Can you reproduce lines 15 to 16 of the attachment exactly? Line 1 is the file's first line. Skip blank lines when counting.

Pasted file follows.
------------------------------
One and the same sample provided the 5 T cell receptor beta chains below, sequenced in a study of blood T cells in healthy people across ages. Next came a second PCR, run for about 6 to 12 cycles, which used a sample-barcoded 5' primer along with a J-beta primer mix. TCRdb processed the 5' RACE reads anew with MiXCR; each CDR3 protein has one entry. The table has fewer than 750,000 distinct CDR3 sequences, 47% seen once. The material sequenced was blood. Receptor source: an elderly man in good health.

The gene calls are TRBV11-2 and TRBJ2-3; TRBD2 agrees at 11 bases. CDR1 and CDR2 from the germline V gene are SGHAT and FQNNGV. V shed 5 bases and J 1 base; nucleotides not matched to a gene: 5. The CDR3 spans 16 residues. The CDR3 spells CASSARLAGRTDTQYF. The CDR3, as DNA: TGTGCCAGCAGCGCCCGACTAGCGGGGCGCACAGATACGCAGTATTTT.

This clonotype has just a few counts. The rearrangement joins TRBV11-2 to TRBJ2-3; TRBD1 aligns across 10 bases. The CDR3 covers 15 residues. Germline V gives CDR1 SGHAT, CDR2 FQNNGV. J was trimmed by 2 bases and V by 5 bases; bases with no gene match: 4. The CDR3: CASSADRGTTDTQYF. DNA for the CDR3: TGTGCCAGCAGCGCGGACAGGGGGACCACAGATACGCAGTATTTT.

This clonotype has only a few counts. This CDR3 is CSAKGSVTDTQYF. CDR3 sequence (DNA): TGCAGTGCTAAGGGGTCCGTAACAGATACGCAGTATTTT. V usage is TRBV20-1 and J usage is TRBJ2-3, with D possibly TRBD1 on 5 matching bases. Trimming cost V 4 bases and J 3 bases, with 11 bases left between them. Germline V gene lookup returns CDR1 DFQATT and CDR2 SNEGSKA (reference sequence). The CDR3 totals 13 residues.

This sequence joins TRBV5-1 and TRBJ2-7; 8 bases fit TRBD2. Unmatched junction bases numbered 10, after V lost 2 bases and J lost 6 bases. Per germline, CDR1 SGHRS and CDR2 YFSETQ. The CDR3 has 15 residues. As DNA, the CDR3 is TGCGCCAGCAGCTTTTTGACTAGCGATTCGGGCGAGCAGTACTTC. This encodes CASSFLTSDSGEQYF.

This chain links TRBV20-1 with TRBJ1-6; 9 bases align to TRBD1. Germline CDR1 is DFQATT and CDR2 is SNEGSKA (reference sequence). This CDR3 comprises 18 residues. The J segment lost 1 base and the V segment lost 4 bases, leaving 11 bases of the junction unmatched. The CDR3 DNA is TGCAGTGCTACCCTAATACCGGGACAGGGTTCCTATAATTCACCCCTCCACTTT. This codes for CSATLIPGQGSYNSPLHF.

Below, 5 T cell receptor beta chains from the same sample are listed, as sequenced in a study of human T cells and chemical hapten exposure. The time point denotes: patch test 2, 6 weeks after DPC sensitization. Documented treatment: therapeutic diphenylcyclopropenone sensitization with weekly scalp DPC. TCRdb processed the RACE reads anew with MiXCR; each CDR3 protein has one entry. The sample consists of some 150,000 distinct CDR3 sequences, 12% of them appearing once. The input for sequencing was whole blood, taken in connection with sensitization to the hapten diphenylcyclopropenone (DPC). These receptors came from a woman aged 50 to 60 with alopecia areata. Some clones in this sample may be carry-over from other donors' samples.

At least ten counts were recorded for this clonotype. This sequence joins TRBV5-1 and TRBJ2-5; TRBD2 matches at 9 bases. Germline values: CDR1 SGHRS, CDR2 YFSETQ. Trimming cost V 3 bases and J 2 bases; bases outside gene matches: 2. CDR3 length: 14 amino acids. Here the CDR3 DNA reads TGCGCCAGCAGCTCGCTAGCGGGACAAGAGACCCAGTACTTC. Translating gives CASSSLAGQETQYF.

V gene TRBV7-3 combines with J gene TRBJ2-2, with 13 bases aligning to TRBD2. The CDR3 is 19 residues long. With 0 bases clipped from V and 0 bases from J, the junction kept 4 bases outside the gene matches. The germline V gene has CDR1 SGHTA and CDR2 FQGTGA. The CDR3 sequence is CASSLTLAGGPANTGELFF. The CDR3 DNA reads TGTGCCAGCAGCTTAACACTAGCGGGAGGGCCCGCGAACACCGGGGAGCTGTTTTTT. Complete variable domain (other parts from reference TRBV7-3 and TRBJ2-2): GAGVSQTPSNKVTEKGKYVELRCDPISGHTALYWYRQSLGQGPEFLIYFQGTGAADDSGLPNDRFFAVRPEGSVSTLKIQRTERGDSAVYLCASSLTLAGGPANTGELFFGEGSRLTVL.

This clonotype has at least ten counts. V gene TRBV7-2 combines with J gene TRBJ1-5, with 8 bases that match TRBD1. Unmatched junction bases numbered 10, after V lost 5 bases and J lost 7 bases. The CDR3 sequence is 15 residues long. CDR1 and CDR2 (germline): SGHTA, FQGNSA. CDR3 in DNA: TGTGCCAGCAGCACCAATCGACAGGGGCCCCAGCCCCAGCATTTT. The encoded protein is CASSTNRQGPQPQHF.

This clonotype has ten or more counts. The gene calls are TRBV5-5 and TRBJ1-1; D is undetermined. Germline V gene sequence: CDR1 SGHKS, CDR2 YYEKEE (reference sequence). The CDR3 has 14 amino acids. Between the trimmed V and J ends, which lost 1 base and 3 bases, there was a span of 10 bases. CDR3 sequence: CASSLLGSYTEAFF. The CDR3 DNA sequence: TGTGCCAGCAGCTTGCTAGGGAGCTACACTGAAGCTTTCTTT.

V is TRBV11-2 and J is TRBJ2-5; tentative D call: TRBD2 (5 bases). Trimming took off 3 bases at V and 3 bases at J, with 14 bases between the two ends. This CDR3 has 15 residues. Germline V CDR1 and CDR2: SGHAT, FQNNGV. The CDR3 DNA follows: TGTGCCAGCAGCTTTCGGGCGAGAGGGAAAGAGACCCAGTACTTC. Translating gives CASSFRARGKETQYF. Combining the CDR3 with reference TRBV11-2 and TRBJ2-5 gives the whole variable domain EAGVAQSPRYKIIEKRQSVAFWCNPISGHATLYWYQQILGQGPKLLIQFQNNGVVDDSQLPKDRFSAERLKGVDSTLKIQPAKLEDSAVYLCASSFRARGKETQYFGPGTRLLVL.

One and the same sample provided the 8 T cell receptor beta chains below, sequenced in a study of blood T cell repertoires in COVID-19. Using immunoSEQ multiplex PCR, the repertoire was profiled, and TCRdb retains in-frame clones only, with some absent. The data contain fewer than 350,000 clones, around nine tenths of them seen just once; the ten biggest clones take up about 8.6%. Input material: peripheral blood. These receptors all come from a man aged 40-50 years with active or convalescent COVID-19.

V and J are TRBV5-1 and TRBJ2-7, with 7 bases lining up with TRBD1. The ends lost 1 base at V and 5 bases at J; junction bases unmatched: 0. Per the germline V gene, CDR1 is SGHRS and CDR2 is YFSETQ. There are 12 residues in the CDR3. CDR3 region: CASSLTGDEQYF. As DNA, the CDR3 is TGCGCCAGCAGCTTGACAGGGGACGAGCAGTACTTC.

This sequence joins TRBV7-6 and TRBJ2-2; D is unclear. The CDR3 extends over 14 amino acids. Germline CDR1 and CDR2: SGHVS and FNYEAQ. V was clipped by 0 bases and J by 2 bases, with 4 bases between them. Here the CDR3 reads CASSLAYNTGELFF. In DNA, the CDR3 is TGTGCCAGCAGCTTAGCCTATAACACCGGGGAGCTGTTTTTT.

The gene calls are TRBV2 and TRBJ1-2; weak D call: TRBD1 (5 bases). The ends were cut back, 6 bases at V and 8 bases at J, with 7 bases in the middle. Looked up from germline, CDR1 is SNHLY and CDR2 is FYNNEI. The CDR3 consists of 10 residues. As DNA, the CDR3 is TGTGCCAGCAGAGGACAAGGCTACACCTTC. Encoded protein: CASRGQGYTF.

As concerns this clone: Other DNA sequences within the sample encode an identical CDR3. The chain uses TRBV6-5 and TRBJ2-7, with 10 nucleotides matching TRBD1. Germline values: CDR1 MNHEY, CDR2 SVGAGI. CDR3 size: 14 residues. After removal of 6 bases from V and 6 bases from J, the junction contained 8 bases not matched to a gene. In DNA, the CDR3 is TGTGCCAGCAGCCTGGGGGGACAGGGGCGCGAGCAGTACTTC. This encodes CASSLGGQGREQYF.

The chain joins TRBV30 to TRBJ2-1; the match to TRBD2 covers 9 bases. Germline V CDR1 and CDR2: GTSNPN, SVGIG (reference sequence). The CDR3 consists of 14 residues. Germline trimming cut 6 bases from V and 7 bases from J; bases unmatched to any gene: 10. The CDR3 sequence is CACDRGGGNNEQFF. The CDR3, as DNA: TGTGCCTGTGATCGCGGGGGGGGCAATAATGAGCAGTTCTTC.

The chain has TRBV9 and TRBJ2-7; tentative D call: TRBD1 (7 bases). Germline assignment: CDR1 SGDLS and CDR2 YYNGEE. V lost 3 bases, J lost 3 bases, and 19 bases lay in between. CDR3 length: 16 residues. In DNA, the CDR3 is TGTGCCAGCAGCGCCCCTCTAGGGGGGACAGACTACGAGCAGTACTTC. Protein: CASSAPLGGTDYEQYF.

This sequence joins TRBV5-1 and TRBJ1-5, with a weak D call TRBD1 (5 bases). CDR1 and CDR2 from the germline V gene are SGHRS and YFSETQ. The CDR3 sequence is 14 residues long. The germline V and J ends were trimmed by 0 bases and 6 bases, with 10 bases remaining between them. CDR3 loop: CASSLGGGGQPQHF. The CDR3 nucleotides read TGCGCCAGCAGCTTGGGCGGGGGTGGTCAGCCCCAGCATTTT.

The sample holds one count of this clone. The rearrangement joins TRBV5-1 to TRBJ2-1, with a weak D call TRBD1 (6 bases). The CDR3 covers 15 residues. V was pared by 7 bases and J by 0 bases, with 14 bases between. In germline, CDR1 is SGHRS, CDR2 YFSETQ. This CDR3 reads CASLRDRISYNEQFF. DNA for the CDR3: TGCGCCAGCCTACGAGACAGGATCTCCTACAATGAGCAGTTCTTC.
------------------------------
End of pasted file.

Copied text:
This sequence joins TRBV7-6 and TRBJ2-2; D is unclear. The CDR3 extends over 14 amino acids. Germline CDR1 and CDR2: SGHVS and FNYEAQ. V was clipped by 0 bases and J by 2 bases, with 4 bases between them. Here the CDR3 reads CASSLAYNTGELFF. In DNA, the CDR3 is TGTGCCAGCAGCTTAGCCTATAACACCGGGGAGCTGTTTTTT.

The gene calls are TRBV2 and TRBJ1-2; weak D call: TRBD1 (5 bases). The ends were cut back, 6 bases at V and 8 bases at J, with 7 bases in the middle. Looked up from germline, CDR1 is SNHLY and CDR2 is FYNNEI. The CDR3 consists of 10 residues. As DNA, the CDR3 is TGTGCCAGCAGAGGACAAGGCTACACCTTC. Encoded protein: CASRGQGYTF.